Disappointed by Biti’s selective use of truth


Denford Magora

I FIND I can not let Tendai Biti’s article (“More self-congratulatory lies”, Zimbabwe Independent, January 28), stand.



e=”Verdana, Arial, Helvetica, sans-serif”>The MDC secretary for economics lays into the Governor of the Reserve Bank of Zimbabwe Gideon Gono, accusing him of unbridled personal ambition and lying. And, as we have now come to expect from the MDC, the criticisms are neither substantiated by fact nor backed with alternative policies to the ones that Biti is tearing apart.


To start with, let us look at the growth forecasts that Biti says are “fanciful”. I am truly sick of the MDC embracing statistics when it suits them and rejecting them when the truth appears inconvenient to the MDC agenda.

Let me remind Biti that last year the IMF forecast a GDP growth rate of 5% for Zimbabwe. This is even more optimistic than the 3% forecast by Gono.

Yet, Zimbabwe did not hear Biti accusing the IMF of being a “functional acolyte” of the Zanu PF regime. The IMF did not base its forecasts on the assumption that the MDC will assume power in 2005. In fact, they made their forecasts on the assumption that it will be business as usual in the Zanu PF sense in Zimbabwe.


More alarmingly, Biti promotes a barefaced lie by stating that when Gono took office, inflation was under 100% and Gono took it to 900% with his policies.


How can a man who aspires to be a minister of finance in this country be so out of touch with reality? Does he think we are stupid? Does he think we all recently emigrated to Zimbabwe from some other land this year?


In December 2003, inflation was NOT under 100%. If Biti thinks it was, then he was leading a more comfortable life than the struggling MDC supporters he wants to hoodwink.


The fact of the matter was that when Gono took over at the RBZ, inflation was already approaching the 100% mark and the MDC was hoping and praying for a complete meltdown. The fact that Gono rescued the situation is actually cause for concern within the ranks of the MDC if this half-baked article by Biti is anything to go by.


Biti and his friends in the executive of the MDC wanted to ride into power on the back of a completely destroyed economy, that can be the only explanation for the vitriol that he pours on Gono. Biti and the MDC argue that, but rescuing the situation, Gono is propping up President Mugabe.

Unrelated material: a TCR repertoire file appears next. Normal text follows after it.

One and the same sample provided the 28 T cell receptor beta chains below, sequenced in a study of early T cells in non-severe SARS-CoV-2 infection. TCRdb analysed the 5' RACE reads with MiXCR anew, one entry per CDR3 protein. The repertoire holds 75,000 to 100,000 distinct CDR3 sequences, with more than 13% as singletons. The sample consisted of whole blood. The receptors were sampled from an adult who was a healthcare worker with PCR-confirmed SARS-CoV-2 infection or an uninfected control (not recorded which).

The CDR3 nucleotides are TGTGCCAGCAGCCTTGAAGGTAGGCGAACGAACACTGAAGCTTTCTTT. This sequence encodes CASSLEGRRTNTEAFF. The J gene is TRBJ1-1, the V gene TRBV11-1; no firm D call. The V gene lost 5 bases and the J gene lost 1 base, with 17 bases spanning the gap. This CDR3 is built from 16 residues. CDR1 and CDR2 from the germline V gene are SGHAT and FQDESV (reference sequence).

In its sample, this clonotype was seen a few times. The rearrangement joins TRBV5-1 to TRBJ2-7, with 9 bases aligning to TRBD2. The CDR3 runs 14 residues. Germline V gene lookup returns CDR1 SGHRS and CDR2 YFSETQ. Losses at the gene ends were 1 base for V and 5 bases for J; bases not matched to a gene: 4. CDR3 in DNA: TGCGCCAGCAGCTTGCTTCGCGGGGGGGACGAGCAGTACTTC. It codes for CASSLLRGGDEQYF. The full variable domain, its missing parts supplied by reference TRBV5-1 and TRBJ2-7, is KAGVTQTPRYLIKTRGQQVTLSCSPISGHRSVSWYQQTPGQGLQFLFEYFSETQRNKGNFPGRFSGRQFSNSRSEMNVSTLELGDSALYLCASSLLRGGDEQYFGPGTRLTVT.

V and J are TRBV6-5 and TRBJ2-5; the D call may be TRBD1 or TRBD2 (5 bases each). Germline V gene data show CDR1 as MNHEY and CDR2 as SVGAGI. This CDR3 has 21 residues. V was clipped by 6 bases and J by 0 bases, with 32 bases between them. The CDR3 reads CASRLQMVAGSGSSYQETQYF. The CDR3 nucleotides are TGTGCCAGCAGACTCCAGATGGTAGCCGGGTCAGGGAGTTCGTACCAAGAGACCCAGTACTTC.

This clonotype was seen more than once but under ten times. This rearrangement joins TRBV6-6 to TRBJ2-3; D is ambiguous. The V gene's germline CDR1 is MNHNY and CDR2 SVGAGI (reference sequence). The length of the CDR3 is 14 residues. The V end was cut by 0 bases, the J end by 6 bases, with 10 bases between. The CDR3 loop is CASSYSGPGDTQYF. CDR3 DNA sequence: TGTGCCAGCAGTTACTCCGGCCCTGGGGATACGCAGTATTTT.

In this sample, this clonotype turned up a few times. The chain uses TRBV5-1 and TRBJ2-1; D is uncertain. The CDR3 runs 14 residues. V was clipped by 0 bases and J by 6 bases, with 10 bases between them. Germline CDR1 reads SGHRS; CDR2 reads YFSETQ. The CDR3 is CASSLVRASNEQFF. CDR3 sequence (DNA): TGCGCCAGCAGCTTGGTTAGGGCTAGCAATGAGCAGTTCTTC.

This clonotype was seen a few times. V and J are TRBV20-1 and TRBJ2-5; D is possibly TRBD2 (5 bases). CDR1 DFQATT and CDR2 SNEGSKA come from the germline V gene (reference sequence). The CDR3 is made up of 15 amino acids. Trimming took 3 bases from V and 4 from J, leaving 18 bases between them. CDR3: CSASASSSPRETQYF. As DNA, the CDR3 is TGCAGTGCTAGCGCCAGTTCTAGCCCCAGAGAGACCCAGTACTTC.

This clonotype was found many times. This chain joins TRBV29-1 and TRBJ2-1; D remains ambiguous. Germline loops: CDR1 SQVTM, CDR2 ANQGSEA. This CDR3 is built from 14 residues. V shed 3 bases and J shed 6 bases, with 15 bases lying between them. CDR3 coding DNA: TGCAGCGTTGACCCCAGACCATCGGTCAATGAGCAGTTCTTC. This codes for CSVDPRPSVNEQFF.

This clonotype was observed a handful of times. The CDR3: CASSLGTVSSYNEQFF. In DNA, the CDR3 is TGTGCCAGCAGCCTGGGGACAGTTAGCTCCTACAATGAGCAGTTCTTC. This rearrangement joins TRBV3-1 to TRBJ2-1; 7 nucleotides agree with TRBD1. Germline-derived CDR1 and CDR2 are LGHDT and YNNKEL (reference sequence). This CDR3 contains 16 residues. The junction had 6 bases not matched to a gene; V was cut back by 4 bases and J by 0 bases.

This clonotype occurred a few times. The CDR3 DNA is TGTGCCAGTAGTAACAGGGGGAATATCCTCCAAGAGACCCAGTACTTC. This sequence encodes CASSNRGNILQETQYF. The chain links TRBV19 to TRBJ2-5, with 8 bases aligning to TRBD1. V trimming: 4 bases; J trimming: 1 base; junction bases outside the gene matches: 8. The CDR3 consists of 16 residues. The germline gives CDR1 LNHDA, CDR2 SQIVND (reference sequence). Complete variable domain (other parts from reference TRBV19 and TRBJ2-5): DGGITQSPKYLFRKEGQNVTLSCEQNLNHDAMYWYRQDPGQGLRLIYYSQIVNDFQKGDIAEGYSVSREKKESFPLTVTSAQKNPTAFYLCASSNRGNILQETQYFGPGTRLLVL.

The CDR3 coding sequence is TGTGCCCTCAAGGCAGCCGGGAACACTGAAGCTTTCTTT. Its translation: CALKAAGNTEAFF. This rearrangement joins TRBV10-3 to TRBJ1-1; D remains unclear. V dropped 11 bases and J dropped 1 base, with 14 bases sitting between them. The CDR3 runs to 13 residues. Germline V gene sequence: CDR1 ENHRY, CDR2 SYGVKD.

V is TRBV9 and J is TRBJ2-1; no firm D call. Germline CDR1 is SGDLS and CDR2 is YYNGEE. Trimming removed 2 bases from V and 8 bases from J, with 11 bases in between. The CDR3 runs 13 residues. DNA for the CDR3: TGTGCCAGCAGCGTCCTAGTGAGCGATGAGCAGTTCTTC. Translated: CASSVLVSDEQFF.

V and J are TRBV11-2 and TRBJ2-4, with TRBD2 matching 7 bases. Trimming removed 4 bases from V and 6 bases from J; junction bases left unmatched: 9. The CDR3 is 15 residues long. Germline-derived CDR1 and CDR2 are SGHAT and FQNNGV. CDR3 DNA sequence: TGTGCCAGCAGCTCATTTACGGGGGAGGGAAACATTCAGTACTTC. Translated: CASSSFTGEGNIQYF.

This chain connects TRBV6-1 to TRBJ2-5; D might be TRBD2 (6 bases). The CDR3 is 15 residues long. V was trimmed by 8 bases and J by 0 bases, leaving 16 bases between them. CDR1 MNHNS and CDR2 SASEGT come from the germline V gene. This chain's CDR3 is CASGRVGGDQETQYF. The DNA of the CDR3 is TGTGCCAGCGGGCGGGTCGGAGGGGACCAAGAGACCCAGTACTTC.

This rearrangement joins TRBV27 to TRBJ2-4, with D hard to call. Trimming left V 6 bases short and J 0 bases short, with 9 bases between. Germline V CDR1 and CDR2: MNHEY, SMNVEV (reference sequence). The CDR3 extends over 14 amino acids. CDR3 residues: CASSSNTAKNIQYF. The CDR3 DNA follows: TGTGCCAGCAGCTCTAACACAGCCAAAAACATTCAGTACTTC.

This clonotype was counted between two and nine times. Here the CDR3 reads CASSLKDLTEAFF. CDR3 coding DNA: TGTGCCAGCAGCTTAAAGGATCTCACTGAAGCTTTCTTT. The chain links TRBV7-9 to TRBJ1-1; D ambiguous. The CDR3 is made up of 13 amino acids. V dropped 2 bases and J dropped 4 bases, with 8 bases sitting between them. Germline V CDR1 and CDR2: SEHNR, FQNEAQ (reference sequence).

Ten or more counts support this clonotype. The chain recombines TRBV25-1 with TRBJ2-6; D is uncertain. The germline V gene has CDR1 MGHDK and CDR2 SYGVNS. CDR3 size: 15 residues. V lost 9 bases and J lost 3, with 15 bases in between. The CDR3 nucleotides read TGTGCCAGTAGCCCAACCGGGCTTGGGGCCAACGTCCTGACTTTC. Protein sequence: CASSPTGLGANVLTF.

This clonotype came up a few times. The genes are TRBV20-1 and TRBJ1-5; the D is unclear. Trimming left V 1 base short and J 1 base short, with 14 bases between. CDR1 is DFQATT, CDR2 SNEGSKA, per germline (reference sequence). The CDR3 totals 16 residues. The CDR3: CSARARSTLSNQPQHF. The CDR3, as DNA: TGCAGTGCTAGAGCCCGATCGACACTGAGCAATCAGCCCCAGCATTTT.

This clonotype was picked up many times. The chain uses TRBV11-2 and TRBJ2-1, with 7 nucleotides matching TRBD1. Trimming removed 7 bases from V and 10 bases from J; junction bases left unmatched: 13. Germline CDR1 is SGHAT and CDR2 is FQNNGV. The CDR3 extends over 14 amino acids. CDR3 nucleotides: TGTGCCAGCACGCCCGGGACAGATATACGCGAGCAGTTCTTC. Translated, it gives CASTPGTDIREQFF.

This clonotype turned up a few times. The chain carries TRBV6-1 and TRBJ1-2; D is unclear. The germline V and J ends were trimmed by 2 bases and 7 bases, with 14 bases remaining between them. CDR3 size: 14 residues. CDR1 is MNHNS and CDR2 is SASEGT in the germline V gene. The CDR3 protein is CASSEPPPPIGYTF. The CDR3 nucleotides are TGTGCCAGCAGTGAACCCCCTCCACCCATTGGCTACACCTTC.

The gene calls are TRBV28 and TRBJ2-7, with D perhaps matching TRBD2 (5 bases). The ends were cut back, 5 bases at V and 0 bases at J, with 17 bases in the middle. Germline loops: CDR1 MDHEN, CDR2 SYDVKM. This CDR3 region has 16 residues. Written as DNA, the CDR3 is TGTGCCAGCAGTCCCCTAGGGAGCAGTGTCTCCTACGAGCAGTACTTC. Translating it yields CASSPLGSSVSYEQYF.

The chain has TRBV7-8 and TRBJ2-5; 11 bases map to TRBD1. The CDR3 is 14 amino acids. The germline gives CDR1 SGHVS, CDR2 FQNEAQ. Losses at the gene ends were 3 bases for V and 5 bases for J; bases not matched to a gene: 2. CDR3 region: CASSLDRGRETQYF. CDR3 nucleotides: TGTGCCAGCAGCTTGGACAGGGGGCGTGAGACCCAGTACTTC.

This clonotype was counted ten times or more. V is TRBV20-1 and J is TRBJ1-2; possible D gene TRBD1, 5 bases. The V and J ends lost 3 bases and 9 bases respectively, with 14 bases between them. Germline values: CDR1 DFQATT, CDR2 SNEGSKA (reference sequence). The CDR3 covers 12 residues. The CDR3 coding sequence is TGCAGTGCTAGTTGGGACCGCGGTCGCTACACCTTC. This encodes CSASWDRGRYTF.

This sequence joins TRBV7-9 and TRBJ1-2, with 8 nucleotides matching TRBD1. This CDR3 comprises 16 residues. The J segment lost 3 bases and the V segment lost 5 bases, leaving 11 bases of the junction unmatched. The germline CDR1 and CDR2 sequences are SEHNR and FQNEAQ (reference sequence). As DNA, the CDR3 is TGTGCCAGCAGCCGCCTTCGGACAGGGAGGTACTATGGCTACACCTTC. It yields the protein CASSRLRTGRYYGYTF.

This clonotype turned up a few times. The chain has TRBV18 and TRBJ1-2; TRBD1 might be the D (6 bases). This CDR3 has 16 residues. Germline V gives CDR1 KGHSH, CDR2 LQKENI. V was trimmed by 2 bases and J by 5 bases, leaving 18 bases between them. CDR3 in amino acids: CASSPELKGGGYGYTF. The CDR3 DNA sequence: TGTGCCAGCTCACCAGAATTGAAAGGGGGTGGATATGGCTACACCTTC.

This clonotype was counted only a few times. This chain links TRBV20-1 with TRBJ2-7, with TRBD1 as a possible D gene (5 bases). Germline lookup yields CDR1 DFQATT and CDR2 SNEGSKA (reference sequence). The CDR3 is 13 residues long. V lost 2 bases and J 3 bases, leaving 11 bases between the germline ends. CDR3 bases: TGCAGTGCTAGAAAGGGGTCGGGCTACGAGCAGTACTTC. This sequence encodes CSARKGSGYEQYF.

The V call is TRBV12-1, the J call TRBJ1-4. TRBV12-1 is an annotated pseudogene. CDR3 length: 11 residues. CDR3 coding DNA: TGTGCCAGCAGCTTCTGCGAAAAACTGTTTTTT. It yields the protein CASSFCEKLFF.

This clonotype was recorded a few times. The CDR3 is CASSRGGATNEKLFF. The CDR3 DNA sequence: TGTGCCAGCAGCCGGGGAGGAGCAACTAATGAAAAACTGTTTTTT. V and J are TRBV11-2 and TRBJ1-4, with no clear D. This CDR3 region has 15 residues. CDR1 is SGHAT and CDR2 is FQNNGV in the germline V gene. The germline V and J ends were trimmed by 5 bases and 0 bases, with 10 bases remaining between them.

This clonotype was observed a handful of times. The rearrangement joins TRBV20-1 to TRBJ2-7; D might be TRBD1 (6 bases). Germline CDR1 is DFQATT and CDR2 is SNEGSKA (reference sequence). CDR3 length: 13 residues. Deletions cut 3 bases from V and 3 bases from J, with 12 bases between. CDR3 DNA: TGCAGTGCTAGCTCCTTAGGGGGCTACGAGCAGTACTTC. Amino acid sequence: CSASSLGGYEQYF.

He may be, but the more important result of Gono’s passion is that he rescued the situation for many ordinary Zimbabweans. Reality confirms this: commercial banks are actually reducing their interest rates from a peak of around 900% when Gono took over, to under 150% today. This is still unacceptably high, but it is an improvement on the situation. The man in the street knows this and will not be hoodwinked by Biti and his lies.


Then Biti jumps to the defence of the banks that had developed a culture of impunity before Gono cracked the whip. Although I agree that the way Gono dealt with the banking crisis was neither transparent nor confidence-inspiring, it did achieve results.


When he came onto the scene, there were banks I know personally that had a portfolio of close to 300 low-density houses in Harare alone. I had witnessed a bank executive use depositors’ funds to pay $900 million for a house whose asking price was $450 million. To a large extent, this behaviour fuelled inflation. Gono, upon taking office declared inflation Enemy Number One. If he was serious at all about reducing inflation, he had to tackle the banks which were driving prices up everywhere as part of their speculative activities.


Gono did not precipitate the banking crisis as Biti states in his article. He simply exposed it for all to see unless Biti is saying he was more comfortable with the old regime where taxpayers’ money was lent to these banks on a daily basis with no questions asked.


The banking crisis was a result of irresponsible banks finding that their speculative activities had run their coffers dry. They then approached the RBZ for liquidity support and Gono, very sensibly, put the proviso that no one should access public money unless they could demonstrate that they were conducting business in the interests of the nation and to the benefit of all its citizens.


If the banks that collapsed did not agree, they could simply have opted out of liquidity support. Gono did not cause the liquidity crisis within our banks. That’s fact. But Biti thinks Zimbabweans are stupid.


On parastatals, I agree whole-heartedly with Biti. But I am afraid the tone of the rest of his article makes one think that his very sensible comments on parastatals are more of a case of Biti shooting wildly and hitting something by pure chance rather than a case of deductive reasoning and passion for excellence in our public enterprises.


The same applies to Biti’s comments on the Zimbabwe Amalgamated Banking Group (ZABG). Unless forced, no one is ever going to willingly walk into a ZABG branch to open an account. People have suffered for close to a year with their monies locked up, only to be forced to become shareholders without even being consulted and the strength of public animosity against the ZABG has been grossly underestimated by Gono and his people. It is an exercise in futility that should just be left to die a quiet death. But, all these valid points have been discredited by Biti’s selective use of the truth in his attempt to hoodwink Zimbabweans.


I repeat that I am extremely disappointed by this piece of fiction from someone who hopes to become a minister of state, controlling the fate of the economy. If he has problems with facts and the truth now, what will happen when he gets into power?

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